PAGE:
Kiel nanoscale-sculpturing makes metal surfaces strong, resistant, and multifunctional; multi-material joining
Researchers at the University of Kiel (Germany) have developed a new process—which they call “nanoscale-sculpturing”—for the surface preparation of metals.
Nanoscale-sculpturing, which is based on knowledge from semiconductor etching, turns surfaces of everyday metals into their most stable configuration, but leaves the bulk properties unaffected. Thus, nanoscale-sculpturing ensures stronger, reliable joints to nearly all materials, reduces corrosion vastly, and generates a multitude of multifunctional surface properties. An open-access paper on their work is published in the RSC journal Nanoscale Horizons.
3D nanoscale-sculptured surfaces consist nearly entirely of stable native oxide covered grains and thus resemble most stable mechanical and chemical surfaces/interfaces in addition to the nearly optimal topology for interlocking structures to other materials. Conventional chemical surface treatments remove defects being specific to the surface (e.g. saw damage, mechanical damage after sand blasting, mechanical polishing, or even damages induced by ion implantation), etch out (selectively) grain boundaries, form metal oxide layers on the surface, thus having mostly an intrinsically 2D-character.
In strong contrast to nearly all relevant technical surface treatments on metals and semiconductors, the sculpturing approach utilizes the intrinsic features of the surface-near grain structure on the nanoscale. The (electro-)chemistry is tuned to selectively etch out entire or at least large parts of grains on the nanolevel in a coordinated manner introducing an intrinsic micro 3D-character into the resulting surfaces. Deep cavities with undercuts allowing for mechanical interlocking are thus an intrinsic feature of sculpturing. Due to the 3D-character the preserved grains, plains, and facets, i.e., the bulk structure is extremely stable, since, e.g., no grain boundaries are widened weakening the surface microstructure.—Baytekin-Gerngroß et al.
The surfaces of metals consist of many different crystals and grains, some of which are less chemically stable than others. These unstable particles can be specifically removed from the surface of a metal by a targeted etching. The top surface layer is roughened by the etching process, creating a three-dimensional surface structure. This changes the properties of the surface, but not of the metal as a whole. This is because the etching is only 10 to 20 micrometers deep—a layer as thin as a quarter of the diameter of human hair. The research team has therefore named the process “nanoscale-sculpturing”.
To use this process in such a way is completely new, said Dr. Jürgen Carstensen, co-author of the publication.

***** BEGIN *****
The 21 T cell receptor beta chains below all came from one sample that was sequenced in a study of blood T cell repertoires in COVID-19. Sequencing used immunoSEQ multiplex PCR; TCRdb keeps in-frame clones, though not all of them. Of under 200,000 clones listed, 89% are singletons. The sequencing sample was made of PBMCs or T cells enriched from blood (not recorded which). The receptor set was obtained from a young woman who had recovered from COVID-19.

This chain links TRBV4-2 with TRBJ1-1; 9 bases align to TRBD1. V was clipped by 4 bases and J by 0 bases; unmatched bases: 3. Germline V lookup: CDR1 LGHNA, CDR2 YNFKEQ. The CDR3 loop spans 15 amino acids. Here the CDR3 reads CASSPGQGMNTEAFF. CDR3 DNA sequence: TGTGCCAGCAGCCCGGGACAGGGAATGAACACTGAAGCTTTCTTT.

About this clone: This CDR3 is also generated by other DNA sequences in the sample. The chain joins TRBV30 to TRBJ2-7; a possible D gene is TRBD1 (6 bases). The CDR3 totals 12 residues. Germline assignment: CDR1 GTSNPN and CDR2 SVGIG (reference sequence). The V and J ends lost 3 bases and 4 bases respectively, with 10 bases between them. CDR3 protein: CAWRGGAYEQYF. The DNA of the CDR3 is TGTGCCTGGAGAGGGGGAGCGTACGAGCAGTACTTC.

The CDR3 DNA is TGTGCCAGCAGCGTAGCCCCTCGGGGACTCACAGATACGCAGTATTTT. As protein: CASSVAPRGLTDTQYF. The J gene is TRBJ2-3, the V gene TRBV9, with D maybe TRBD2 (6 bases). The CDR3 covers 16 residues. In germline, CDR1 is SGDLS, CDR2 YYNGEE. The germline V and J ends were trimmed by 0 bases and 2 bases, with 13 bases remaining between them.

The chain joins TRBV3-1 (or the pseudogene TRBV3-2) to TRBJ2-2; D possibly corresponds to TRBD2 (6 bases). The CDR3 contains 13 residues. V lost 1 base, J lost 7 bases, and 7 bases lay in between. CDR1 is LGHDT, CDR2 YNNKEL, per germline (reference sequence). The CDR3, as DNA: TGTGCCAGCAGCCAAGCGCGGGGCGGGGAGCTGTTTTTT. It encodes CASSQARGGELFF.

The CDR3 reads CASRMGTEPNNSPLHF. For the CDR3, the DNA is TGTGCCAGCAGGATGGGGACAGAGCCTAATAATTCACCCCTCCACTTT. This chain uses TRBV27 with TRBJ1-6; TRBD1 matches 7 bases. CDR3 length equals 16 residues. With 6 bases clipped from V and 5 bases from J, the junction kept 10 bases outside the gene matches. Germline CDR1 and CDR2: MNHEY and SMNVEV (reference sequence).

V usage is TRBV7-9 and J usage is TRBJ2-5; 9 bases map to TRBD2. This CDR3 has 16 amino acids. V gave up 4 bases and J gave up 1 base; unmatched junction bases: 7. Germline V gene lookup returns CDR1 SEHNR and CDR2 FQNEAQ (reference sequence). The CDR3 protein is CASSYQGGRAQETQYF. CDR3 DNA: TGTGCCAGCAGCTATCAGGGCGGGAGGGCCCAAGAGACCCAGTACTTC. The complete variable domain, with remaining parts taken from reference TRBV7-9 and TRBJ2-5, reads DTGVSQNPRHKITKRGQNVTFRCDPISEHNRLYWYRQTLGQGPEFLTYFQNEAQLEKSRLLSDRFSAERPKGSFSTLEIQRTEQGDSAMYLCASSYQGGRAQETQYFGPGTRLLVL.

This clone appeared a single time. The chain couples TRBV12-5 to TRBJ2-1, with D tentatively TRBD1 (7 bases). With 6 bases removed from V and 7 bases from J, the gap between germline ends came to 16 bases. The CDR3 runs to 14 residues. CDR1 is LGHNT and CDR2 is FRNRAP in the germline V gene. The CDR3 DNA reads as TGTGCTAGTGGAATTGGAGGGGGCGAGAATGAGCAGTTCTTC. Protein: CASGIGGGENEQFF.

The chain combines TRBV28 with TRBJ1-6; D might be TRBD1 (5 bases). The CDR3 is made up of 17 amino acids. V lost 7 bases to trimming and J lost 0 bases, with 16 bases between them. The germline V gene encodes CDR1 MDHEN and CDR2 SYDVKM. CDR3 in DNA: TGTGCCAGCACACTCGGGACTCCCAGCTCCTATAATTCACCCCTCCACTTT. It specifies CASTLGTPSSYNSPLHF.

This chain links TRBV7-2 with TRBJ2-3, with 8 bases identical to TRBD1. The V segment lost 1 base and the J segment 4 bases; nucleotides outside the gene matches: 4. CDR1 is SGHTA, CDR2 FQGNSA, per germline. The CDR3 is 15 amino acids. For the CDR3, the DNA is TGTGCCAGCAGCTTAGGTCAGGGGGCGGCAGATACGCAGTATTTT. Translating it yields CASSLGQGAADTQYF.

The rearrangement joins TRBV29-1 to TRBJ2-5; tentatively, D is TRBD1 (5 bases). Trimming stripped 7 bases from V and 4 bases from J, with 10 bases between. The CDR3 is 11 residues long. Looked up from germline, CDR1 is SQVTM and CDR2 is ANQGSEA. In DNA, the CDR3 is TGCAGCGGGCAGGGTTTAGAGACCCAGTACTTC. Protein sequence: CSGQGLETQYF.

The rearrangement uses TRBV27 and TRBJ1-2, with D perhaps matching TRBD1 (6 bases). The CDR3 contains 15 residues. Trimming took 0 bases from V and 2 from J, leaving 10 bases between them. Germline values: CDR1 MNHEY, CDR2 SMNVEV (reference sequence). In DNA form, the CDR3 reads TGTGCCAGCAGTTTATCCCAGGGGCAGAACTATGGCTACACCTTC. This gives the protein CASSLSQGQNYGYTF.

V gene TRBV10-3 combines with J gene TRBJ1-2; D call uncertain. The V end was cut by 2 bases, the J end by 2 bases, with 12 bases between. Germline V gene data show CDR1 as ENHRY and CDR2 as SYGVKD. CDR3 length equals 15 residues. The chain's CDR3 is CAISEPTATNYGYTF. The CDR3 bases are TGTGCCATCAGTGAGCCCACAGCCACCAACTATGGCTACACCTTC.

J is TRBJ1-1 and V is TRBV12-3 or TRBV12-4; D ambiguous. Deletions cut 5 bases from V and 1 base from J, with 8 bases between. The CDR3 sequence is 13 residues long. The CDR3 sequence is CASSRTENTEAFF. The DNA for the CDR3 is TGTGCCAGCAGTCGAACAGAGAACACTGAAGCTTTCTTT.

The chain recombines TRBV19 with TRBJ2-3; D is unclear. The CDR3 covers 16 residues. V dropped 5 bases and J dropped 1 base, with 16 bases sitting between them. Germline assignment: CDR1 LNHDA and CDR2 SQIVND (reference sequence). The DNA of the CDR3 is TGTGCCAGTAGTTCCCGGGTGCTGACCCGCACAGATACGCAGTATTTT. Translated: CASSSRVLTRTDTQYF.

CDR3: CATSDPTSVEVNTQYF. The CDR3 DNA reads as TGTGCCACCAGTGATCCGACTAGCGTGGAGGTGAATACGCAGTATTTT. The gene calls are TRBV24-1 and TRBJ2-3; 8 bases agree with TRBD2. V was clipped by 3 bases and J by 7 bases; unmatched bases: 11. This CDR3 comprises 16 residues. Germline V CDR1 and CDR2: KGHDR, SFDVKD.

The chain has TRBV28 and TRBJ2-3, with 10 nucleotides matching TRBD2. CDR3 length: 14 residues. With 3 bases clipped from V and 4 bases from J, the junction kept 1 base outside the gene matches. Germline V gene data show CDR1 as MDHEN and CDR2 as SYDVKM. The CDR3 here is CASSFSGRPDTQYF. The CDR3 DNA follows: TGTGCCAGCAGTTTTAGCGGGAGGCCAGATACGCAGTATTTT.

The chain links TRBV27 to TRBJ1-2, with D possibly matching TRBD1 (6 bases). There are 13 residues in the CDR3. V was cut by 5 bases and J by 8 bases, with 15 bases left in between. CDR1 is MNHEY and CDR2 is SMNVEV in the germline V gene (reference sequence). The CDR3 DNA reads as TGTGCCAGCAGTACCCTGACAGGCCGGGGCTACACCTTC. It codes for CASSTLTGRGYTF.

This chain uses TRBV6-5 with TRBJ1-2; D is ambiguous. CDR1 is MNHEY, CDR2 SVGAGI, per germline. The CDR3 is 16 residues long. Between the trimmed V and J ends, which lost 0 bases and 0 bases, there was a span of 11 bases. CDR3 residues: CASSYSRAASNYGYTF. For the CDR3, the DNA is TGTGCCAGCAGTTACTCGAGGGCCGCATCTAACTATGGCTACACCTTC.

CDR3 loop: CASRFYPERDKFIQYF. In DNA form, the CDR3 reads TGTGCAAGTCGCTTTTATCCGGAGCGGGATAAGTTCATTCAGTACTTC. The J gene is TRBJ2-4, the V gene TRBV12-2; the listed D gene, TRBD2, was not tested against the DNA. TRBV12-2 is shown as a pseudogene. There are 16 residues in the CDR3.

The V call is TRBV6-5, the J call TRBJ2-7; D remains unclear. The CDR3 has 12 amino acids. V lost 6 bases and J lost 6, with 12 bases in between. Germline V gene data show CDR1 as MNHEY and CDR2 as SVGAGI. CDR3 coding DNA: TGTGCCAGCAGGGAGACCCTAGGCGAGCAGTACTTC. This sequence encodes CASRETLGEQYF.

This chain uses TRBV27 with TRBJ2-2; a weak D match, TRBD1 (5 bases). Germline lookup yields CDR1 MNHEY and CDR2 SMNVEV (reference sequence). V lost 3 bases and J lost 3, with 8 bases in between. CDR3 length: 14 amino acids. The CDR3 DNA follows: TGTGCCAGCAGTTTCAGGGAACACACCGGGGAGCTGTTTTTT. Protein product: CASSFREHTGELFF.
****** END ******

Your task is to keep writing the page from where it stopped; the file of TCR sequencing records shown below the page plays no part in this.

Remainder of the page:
As such, we have developed a process which—unlike other etching processes—does not damage the metals, and does not affect their stability. In this way, we can permanently connect metals which could previously not be directly joined, such as copper and aluminium.—Professor Rainer Adelung, head of the Functional Nanomaterials team at the Institute for Materials Science
The change due to etching is visible to the naked eye: the treated surface becomes matt. Through the etching process, a 3D-structure with tiny hooks is created. If a bonding polymer is then applied between two treated metals, the surfaces inter-lock with each other in all directions like a three-dimensional puzzle.
These 3-D puzzle connections are practically unbreakable. In our experiments, it was usually the metal or polymer that broke, but not the connection itself.—Melike Baytekin-Gerngroß
Even a thin layer of fat, such as that left by a fingerprint on a surface, does not affect the connection. The researchers even smeared gearbox oil on metal surfaces, and found that the connection still held, said Baytekin-Gerngroß. Laborious cleaning of surfaces, such as the pre-treatment of ships’ hulls before they can be painted, could thus be rendered unnecessary.
Extreme heat and moisture also did not affect the joins. A beneficial side-effect of the process is that the etching makes the surfaces of metal water-repellent. The resulting hook structure functions like a closely-interlocked 3D labyrinth, without holes which can be penetrated by water. The metals therefore possess a kind of built-in corrosion protection.
We actually don’t know this kind of behaviour from metals like aluminium. A lotus effect with pure metals, i.e. without applying a water-repellent coating, that is new.—Professor Adelung
Because the nanoscale-sculpturing process not only creates a 3D surface structure which can be purely physically bonded without chemicals, the targeted etching can also remove harmful particles from the surface, which is of particularly great interest in medical technology.
The researchers have so far applied for four patents for the process. Businesses have already shown substantial interest in the potential applications.
M. Baytekin-Gerngroß, M. D. Gerngroß, J. Carstensen and R. Adelung (2016) “Making metal surfaces strong, resistant, and multifunctional by nanoscale-sculpturing” Nanoscale Horiz. doi: 10.1039/C6NH00140H